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Davut Keleş, Hasan Pınar, Atilla Ata, Hatıra Taşkın, Serhat Yıldız and Saadet Büyükalaca

Peppers are a commonly consumed vegetable worldwide and are especially popular in the Mediterranean basin including Turkey. Peppers are grown in almost every region of Turkey and are consumed in various forms (fresh, pepper paste, sauce, pickle, and

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Ildikó Hernádi, Zita Sasvári, Jana Albrechtová, Miroslav Vosátka and Katalin Posta

Sweet pepper ( Capsicum annuum L.) is an important vegetable containing bioactive metabolites with potential health-promoting properties having antioxidant activity ( Marín et al., 2004 ), carotenoids, capsaicinoids, capsinoids, flavonoid

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Ibrahim Demir, B. Begüm Kenanoglu, Kazim Mavi, Tuba Celikkol, Fiona Hay and Zeliha Sariyildiz

Seeds of pepper ( Capsicum annuum L.) are considered to have a short lifespan in storage ( Priestley, 1986 ). In subtropical regions where pepper seeds are produced, relative humidity is high (greater than 70%) and when associated with high

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Camilo Escalante-Magaña, Luis F. Aguilar-Caamal, Ileana Echevarría-Machado, Fátima Medina-Lara, Lucila Sánchez Cach and Manuel Martínez-Estévez

sufficient leaf tissue was collected. Treatment of stress caused by water deficit. Twenty-five homogenous plants from each of the three pepper cultivars were used. Four plants were used for each of the five treatments, and five plants were used as controls

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John R. Stommel and Robert J. Griesbach

Many vegetables have ornamental as well as food value. Widely grown vegetable crops such as pepper ( Capsicum annuum L.) were prized more as ornamentals than as a food source when introduced to Europe in the 15th century ( Stommel and Bosland

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Ariadna Monroy-Barbosa and Paul W. Bosland

Phytophthora capsici , the causal agent of phytophthora blight, continues to threaten the livelihood of growers and the future of pepper production in the United States and globally. Growers and processors of pepper rank P. capsici as a top threat

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Yolanda Godínez-Hernández, José Luis Anaya-López, Raúl Díaz-Plaza, Mario González-Chavira, Irineo Torres-Pacheco, Rafael F. Rivera-Bustamante and Ramón G. Guevara-González

Seven pepper (Capsicum chinense Jacq.) populations from the Yucatán Peninsula, México, that were selected from a field screening for viral diseases were tested for pepper huasteco geminivirus (PHV) resistance. Two populations (UX-SMH-1 and UX-SMH-24) displayed <50% of infection with PHV. Four plants did not show viral symptoms 3 months postinoculation using biolistic and grafting methods. When leaf tissue from these individuals was analyzed for PHV using quantitative PCR, it supported PHV replication, thus, the ineffective PHV infection in these symptomless individuals may be a result of restricted viral movement.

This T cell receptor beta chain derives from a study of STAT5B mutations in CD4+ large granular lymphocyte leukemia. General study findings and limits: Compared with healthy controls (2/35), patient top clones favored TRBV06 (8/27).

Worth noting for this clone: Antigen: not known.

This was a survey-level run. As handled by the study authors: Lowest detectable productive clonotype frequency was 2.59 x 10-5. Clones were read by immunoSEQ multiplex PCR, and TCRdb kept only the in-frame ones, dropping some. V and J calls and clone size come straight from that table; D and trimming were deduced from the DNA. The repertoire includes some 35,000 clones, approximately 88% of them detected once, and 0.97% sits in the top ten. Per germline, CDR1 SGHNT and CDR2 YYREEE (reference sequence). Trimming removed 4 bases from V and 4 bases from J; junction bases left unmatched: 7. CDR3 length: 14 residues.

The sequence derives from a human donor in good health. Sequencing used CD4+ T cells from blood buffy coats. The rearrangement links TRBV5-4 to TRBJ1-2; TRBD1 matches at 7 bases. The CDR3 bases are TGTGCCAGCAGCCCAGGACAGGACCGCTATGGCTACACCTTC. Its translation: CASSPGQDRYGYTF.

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John R. Stommel, Mikhail Kozlov and Robert J. Griesbach

Ornamental peppers ( Capsicum annuum L.) belong to the plant family Solanaceae, which includes ornamentals such as the Brugmansia (Angel’s trumpet), Brunfelsia , Browallia (Bush violet), Datura , Nicotiana , Petunia , and Salpiglossis

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Nancy Santana-Buzzy, Adriana Canto-Flick, Eduardo Balam-Uc and Marta Alvarez Gil

The Center of Scientific Research of Yucatan (CICY) has released a new open-pollinated cultivar of habanero pepper: Mayan Kisin. This is distinguished by its high performance, its bright red and very spicy fruit. ‘Mayan Kisin’ originated from four

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Maalekuu Kissinger, Sharon Tuvia-Alkalai, Yavin Shalom, Elazar Fallik, Yonatan Elkind, Matthew A. Jenks and Mark S. Goodwin

Fruit of pepper (Capsicum annuum L.) is hollow by nature, which limits its water reservoir capacity, and as such, small amounts of water loss result in loss of freshness and firmness, which reduce fruit quality, shelf life, and market value. In order to understand the basis for water loss from fruit, 10 pepper accessions with wide variation in water loss rate were used to study physiological and biochemical factors associated with postharvest water loss in ripe pepper fruit during storage. Postharvest water loss rate in ripe pepper fruit stored at 20 °C, and 85% relative humidity, was found to be associated with cell membrane ion leakage, lipoxygenase activity, and total cuticular wax amount. Total cuticular wax amounts were highest in the high-water-loss pepper fruit, and lowest in the low-water-loss fruit. However, total cuticle amount (isolated enzymatically and quantified gravimetrically), total cutin monomer amount, and the amount of individual cutin monomer and wax constituents (determined using gas chromatography mass spectrometry) indicated no direct association with postharvest water loss rates. Fruit fresh weight, pericarp weight, pericarp surface area, pericarp thickness, initial water content, and dry matter were highly associated with each other, but less so with water loss rate. Fruit of accessions displaying high fruit water loss rate matured and ripened earlier than fruit of accessions displaying low-water-loss rate. Cell membrane ion leakage and lipoxygenase activity were higher after storage than immediately after harvest. Pepper fruit total cuticle wax amount, lipoxygenase activity, and cell membrane ion leakage were directly related to postharvest water loss rate in pepper fruit during storage.